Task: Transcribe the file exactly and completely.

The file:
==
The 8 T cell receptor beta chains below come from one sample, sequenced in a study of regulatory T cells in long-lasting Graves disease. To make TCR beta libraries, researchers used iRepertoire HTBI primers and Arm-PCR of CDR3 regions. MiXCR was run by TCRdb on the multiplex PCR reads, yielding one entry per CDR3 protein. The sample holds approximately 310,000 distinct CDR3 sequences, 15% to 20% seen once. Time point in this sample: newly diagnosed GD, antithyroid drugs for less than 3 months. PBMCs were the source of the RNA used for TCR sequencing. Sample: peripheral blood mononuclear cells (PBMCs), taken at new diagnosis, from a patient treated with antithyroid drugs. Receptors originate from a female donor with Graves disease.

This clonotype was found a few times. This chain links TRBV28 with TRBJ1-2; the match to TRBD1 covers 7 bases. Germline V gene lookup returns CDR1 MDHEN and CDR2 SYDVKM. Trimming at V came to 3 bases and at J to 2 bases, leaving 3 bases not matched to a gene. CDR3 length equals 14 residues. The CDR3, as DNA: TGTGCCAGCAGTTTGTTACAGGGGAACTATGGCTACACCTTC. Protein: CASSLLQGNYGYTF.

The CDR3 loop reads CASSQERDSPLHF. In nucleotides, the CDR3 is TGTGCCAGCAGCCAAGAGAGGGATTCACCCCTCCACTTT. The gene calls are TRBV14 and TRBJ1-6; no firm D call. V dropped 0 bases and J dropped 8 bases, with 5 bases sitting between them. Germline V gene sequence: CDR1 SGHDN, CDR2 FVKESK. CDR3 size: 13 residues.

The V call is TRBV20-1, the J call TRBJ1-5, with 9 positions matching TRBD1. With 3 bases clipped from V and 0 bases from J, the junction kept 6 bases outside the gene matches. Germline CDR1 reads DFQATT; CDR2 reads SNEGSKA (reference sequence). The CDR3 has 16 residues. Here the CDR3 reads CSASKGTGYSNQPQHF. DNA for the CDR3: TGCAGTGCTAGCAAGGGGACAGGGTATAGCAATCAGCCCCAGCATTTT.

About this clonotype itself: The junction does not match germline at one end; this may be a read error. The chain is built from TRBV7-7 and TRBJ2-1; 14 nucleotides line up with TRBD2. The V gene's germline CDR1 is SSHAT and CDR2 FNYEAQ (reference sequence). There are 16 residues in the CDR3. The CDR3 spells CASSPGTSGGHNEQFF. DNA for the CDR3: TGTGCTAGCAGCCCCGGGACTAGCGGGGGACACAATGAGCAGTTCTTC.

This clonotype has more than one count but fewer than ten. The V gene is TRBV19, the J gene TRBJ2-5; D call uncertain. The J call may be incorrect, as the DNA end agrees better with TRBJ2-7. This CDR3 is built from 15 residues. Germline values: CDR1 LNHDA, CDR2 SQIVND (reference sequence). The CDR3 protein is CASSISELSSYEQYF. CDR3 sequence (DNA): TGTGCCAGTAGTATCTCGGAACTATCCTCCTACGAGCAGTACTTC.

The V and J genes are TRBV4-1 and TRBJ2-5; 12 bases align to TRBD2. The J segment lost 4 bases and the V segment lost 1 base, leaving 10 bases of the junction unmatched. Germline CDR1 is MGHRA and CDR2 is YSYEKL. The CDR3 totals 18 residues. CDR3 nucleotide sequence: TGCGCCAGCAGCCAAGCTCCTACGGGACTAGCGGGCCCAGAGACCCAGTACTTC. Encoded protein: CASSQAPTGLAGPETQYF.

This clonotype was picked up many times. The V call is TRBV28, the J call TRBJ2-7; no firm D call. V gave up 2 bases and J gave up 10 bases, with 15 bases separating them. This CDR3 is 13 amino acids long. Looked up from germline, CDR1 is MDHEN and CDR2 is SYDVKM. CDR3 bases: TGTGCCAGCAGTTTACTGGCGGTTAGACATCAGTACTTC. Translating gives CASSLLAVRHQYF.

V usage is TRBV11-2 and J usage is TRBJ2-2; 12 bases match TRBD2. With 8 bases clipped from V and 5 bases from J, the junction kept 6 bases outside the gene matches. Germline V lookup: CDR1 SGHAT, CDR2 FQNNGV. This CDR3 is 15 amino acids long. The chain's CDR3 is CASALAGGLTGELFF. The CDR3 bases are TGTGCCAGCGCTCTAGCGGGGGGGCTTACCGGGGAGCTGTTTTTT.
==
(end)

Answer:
The 8 T cell receptor beta chains below come from one sample, sequenced in a study of regulatory T cells in long-lasting Graves disease. To make TCR beta libraries, researchers used iRepertoire HTBI primers and Arm-PCR of CDR3 regions. MiXCR was run by TCRdb on the multiplex PCR reads, yielding one entry per CDR3 protein. The sample holds approximately 310,000 distinct CDR3 sequences, 15% to 20% seen once. Time point in this sample: newly diagnosed GD, antithyroid drugs for less than 3 months. PBMCs were the source of the RNA used for TCR sequencing. Sample: peripheral blood mononuclear cells (PBMCs), taken at new diagnosis, from a patient treated with antithyroid drugs. Receptors originate from a female donor with Graves disease.

This clonotype was found a few times. This chain links TRBV28 with TRBJ1-2; the match to TRBD1 covers 7 bases. Germline V gene lookup returns CDR1 MDHEN and CDR2 SYDVKM. Trimming at V came to 3 bases and at J to 2 bases, leaving 3 bases not matched to a gene. CDR3 length equals 14 residues. The CDR3, as DNA: TGTGCCAGCAGTTTGTTACAGGGGAACTATGGCTACACCTTC. Protein: CASSLLQGNYGYTF.

The CDR3 loop reads CASSQERDSPLHF. In nucleotides, the CDR3 is TGTGCCAGCAGCCAAGAGAGGGATTCACCCCTCCACTTT. The gene calls are TRBV14 and TRBJ1-6; no firm D call. V dropped 0 bases and J dropped 8 bases, with 5 bases sitting between them. Germline V gene sequence: CDR1 SGHDN, CDR2 FVKESK. CDR3 size: 13 residues.

The V call is TRBV20-1, the J call TRBJ1-5, with 9 positions matching TRBD1. With 3 bases clipped from V and 0 bases from J, the junction kept 6 bases outside the gene matches. Germline CDR1 reads DFQATT; CDR2 reads SNEGSKA (reference sequence). The CDR3 has 16 residues. Here the CDR3 reads CSASKGTGYSNQPQHF. DNA for the CDR3: TGCAGTGCTAGCAAGGGGACAGGGTATAGCAATCAGCCCCAGCATTTT.

About this clonotype itself: The junction does not match germline at one end; this may be a read error. The chain is built from TRBV7-7 and TRBJ2-1; 14 nucleotides line up with TRBD2. The V gene's germline CDR1 is SSHAT and CDR2 FNYEAQ (reference sequence). There are 16 residues in the CDR3. The CDR3 spells CASSPGTSGGHNEQFF. DNA for the CDR3: TGTGCTAGCAGCCCCGGGACTAGCGGGGGACACAATGAGCAGTTCTTC.

This clonotype has more than one count but fewer than ten. The V gene is TRBV19, the J gene TRBJ2-5; D call uncertain. The J call may be incorrect, as the DNA end agrees better with TRBJ2-7. This CDR3 is built from 15 residues. Germline values: CDR1 LNHDA, CDR2 SQIVND (reference sequence). The CDR3 protein is CASSISELSSYEQYF. CDR3 sequence (DNA): TGTGCCAGTAGTATCTCGGAACTATCCTCCTACGAGCAGTACTTC.

The V and J genes are TRBV4-1 and TRBJ2-5; 12 bases align to TRBD2. The J segment lost 4 bases and the V segment lost 1 base, leaving 10 bases of the junction unmatched. Germline CDR1 is MGHRA and CDR2 is YSYEKL. The CDR3 totals 18 residues. CDR3 nucleotide sequence: TGCGCCAGCAGCCAAGCTCCTACGGGACTAGCGGGCCCAGAGACCCAGTACTTC. Encoded protein: CASSQAPTGLAGPETQYF.

This clonotype was picked up many times. The V call is TRBV28, the J call TRBJ2-7; no firm D call. V gave up 2 bases and J gave up 10 bases, with 15 bases separating them. This CDR3 is 13 amino acids long. Looked up from germline, CDR1 is MDHEN and CDR2 is SYDVKM. CDR3 bases: TGTGCCAGCAGTTTACTGGCGGTTAGACATCAGTACTTC. Translating gives CASSLLAVRHQYF.

V usage is TRBV11-2 and J usage is TRBJ2-2; 12 bases match TRBD2. With 8 bases clipped from V and 5 bases from J, the junction kept 6 bases outside the gene matches. Germline V lookup: CDR1 SGHAT, CDR2 FQNNGV. This CDR3 is 15 amino acids long. The chain's CDR3 is CASALAGGLTGELFF. The CDR3 bases are TGTGCCAGCGCTCTAGCGGGGGGGCTTACCGGGGAGCTGTTTTTT.